Taking the mystery out of treatment for those who don't fit the mold

By Betsy Grigoriu, PhD

My passion is helping children, adolescents and young adults who do not fit the mold. They are the ones who are often misunderstood and, as a result, do not receive the kind of support they need. They may be noticeably different from other family members, in the classroom or in social situations. Frequently, parents of these children do not know what to do to help them get along better in everyday living and to be happy in life. Teachers are at a loss to know how to instruct and interact with these students who require a lot of attention and time.

My specialty is working with parents who have children with one or more of the following characteristics:

In a broad sense, these children, adolescents and young adults are described as having developmental challenges. That is, there are significant challenges socially, behaviorally and communicatively that impact the way they perceive and interact with the world around them; the way they manage feelings and emotions; and the way they can interact within and among various contexts.

Cognitively, they can be rigid, have black or white thinking and difficulty seeing the bigger picture. Emotionally, they can be depressed, anxious and/or have meltdowns when they are overwhelmed. Socially, they can be on the outer ring of social circles. They want to be part of the inner ring but do not know how to join in. They haven’t been successful in the past and can’t figure out how to be successful on their own.

Due to these significant limitations, they can be exasperating to take care of and exhausting to work with. Thankfully, they can also have a unique humor or way of interpreting the world around them. A big part of what I provide is to figure out what they are good at and have a knack for, so that parents and teachers can leverage or capitalize on those strengths and help these children get more recognition for what they do well.

My clients come to me with or without a diagnosis or may have been misdiagnosed. Whatever the reason, it is clear that they are in my office because things are not working at home, at school, on teams, after school activities or on a job.

In our firm, I am the consultant referred to as “the one who gets these clients.” I have a sixth sense or intuitiveness in recognizing and interpreting what behaviors, appearances and presentation mean along with using my formal education and practical training as a psychologist and educator.

My work is gathering all the pieces of a unique and special puzzle in order to figure out how they fit together. I do this through a deliberate process of data gathering and analysis to determine the kind of environment in which a client is most likely to thrive given his/her special needs.

Many times living at home, going to a local school, attending therapeutic sessions with a professional, participating in group trainings or activities are not enough, because it is difficult, if not impossible, to provide the structure and consistency across venues that these children require to learn adaptive real-life skills. Because of this a residential setting may be necessary to provide all services under one roof with a team and integrated services.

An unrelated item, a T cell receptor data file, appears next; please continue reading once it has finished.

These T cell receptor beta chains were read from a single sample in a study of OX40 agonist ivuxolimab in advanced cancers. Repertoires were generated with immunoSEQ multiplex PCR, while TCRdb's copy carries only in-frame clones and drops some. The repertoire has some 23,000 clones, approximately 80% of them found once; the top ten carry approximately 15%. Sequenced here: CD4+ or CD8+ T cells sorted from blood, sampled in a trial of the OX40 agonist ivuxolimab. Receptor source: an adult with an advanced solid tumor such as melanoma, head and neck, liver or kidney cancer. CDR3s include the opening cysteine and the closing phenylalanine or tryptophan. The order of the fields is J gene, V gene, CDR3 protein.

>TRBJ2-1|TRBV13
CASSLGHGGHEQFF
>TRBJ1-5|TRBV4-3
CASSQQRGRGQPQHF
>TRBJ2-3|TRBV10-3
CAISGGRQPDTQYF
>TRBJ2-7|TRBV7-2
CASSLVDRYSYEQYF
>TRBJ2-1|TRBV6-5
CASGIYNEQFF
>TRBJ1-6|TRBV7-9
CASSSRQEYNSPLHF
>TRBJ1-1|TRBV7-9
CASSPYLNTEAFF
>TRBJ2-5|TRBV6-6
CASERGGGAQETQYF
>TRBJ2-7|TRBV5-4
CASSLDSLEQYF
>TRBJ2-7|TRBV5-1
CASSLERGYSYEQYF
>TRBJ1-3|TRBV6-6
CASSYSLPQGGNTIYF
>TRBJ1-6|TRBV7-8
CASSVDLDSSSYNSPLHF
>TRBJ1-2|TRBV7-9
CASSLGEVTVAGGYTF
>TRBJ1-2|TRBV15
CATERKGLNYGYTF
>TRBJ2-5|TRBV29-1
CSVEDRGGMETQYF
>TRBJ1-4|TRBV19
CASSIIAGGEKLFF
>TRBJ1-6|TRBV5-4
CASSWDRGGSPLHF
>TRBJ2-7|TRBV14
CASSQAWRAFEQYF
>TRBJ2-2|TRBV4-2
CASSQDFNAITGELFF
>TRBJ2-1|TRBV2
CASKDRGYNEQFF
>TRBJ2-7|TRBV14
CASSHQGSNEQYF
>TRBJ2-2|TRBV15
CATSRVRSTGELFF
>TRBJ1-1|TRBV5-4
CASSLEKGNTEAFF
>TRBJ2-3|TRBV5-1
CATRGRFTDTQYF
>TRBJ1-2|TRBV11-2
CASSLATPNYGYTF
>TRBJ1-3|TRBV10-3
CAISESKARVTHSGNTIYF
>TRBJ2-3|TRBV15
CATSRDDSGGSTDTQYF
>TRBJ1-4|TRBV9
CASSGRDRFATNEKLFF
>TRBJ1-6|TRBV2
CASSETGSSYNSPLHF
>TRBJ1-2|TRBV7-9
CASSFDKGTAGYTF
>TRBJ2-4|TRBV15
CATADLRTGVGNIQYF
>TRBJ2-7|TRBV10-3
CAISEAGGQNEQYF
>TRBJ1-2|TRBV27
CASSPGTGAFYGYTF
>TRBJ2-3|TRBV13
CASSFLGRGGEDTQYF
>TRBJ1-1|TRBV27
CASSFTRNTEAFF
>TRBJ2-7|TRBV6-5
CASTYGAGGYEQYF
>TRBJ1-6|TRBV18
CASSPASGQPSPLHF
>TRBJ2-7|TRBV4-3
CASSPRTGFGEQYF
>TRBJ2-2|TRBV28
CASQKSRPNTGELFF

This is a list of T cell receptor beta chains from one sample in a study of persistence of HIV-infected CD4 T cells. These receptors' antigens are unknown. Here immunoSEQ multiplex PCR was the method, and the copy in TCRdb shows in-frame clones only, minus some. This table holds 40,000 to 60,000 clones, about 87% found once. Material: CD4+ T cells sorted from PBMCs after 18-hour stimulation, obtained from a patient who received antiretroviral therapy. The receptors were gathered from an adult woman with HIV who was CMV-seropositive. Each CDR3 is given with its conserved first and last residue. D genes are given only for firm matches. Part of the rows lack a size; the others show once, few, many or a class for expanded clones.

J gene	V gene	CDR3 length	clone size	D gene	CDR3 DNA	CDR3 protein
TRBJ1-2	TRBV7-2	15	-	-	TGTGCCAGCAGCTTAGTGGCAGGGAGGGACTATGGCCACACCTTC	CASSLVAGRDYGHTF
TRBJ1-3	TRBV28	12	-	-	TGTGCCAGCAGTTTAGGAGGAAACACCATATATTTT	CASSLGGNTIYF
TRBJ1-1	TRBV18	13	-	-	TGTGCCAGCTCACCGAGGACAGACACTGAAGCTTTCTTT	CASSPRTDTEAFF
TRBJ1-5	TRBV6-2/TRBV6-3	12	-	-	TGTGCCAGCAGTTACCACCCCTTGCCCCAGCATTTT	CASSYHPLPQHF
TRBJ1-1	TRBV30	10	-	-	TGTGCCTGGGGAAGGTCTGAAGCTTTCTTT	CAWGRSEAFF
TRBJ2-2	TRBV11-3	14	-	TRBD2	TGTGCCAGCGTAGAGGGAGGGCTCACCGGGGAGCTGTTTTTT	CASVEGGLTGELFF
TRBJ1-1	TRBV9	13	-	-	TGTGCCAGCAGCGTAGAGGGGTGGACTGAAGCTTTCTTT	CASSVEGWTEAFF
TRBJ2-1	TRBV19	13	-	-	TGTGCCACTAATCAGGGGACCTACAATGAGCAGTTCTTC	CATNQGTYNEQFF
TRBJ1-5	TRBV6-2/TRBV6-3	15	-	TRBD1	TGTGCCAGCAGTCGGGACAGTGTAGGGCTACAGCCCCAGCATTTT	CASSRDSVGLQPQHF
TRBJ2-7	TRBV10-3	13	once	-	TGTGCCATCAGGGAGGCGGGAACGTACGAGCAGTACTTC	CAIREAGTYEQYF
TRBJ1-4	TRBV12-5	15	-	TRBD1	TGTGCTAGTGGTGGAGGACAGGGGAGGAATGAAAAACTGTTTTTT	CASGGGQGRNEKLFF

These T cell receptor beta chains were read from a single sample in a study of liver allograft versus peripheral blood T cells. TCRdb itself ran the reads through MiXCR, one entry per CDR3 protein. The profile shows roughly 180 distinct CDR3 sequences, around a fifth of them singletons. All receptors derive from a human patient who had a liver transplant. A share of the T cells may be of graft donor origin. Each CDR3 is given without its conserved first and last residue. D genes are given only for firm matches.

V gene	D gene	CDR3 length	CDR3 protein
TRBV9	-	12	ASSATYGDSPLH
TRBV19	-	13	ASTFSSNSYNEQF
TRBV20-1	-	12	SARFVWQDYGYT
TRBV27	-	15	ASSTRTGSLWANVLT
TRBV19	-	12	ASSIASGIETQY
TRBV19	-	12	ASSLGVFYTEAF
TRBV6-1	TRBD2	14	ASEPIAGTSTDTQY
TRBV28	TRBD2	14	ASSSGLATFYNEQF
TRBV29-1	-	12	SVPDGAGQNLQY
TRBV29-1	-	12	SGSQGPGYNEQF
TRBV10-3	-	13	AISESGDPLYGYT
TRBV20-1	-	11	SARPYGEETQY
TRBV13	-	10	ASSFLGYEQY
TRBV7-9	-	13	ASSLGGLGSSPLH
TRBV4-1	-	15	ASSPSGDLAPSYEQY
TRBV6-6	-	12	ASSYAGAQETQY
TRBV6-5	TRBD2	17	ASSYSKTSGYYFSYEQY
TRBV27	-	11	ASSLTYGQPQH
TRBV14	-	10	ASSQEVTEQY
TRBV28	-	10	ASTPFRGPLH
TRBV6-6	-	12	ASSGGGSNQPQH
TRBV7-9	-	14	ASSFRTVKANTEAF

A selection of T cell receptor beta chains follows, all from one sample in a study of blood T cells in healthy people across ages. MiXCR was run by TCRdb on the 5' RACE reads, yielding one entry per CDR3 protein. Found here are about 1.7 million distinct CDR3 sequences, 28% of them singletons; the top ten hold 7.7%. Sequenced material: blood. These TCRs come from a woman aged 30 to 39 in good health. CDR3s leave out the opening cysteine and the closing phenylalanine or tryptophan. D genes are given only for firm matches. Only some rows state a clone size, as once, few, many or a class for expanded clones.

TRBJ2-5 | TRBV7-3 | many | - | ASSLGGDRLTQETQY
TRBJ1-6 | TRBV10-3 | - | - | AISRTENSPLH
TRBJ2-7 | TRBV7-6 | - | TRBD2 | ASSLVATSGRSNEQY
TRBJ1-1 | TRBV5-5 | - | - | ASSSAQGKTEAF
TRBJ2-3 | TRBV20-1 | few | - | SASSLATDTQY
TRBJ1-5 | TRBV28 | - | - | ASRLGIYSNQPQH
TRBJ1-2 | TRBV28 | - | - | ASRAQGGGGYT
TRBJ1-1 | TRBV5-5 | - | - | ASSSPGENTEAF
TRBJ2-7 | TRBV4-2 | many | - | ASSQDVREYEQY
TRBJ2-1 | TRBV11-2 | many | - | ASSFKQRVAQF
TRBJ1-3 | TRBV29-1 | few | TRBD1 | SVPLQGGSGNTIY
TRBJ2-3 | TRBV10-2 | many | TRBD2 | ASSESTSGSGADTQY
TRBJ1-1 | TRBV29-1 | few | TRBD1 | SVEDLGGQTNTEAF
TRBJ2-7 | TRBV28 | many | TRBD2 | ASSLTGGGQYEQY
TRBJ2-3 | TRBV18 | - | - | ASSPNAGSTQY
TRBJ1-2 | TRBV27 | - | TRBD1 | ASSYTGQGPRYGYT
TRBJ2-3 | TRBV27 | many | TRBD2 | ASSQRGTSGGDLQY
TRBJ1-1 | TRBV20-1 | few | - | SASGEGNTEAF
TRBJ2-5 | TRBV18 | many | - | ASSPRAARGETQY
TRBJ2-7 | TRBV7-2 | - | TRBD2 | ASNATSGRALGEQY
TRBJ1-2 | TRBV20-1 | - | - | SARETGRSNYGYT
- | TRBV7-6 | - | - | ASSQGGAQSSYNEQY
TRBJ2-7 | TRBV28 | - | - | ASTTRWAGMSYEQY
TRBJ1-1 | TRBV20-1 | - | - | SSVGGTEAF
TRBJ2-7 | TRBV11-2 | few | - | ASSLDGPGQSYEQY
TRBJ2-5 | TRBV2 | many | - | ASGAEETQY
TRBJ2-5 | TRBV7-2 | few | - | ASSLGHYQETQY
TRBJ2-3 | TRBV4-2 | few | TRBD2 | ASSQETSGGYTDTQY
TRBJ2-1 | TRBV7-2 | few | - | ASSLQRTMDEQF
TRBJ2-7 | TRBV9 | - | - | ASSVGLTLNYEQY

There are viable options where these individuals can learn, grow, feel good about themselves and establish healthier, meaningful relationships. There is no one-size-fits-all school or program. Recommending a boiler-plate of options or a single modality of treatment is not possible and is actually professionally irresponsible. Most of the clients with whom I work finally have successful experiences and go on to live independently. But, of course, success is not a given or a guarantee. Success depends on the goodness of fit, the child’s capabilities and abilities to take advantage of the learning opportunities afforded him/her in a private program and a family’s willingness and expectation for changing patterns of interaction that keep everyone stuck.

The private schools/programs that I refer to are usually small (15-100 students); they target a specific constellation of developmental traits and characteristics; and they have well-credentialed staff and savvy clinicians who work with this population. Facilities are located throughout the United States.

I have tremendous respect for parents, educators and mental health professionals who are parenting, instructing and treating these children. Their jobs are not easy and they deserve the recognition and support they need to do a tough job. That’s what I do because I have a passion for these special clients. The most rewarding part of my job is hearing from parents that their child is thriving, perhaps for the first time in his/her life.

Return to ECS Resources: Articles



Latest ECS article!
"Why Wilderness Therapy Works" by Patrick Burns
Psychology Today, December 1, 2017